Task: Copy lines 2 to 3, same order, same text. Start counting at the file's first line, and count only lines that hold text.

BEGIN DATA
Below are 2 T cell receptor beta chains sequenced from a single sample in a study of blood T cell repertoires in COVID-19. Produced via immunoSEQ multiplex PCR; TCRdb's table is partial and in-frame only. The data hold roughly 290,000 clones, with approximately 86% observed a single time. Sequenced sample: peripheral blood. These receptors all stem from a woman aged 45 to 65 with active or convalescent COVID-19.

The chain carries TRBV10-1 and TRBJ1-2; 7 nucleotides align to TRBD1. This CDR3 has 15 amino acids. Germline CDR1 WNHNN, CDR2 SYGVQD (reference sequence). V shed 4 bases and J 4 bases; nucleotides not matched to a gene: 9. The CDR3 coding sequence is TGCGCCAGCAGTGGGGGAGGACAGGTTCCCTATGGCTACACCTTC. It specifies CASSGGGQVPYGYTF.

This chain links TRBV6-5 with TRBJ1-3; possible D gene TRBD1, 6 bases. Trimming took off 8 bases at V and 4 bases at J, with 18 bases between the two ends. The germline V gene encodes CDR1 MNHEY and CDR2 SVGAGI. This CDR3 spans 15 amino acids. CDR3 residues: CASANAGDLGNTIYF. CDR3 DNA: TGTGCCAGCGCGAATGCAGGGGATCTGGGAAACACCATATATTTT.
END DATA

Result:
The chain carries TRBV10-1 and TRBJ1-2; 7 nucleotides align to TRBD1. This CDR3 has 15 amino acids. Germline CDR1 WNHNN, CDR2 SYGVQD (reference sequence). V shed 4 bases and J 4 bases; nucleotides not matched to a gene: 9. The CDR3 coding sequence is TGCGCCAGCAGTGGGGGAGGACAGGTTCCCTATGGCTACACCTTC. It specifies CASSGGGQVPYGYTF.

This chain links TRBV6-5 with TRBJ1-3; possible D gene TRBD1, 6 bases. Trimming took off 8 bases at V and 4 bases at J, with 18 bases between the two ends. The germline V gene encodes CDR1 MNHEY and CDR2 SVGAGI. This CDR3 spans 15 amino acids. CDR3 residues: CASANAGDLGNTIYF. CDR3 DNA: TGTGCCAGCGCGAATGCAGGGGATCTGGGAAACACCATATATTTT.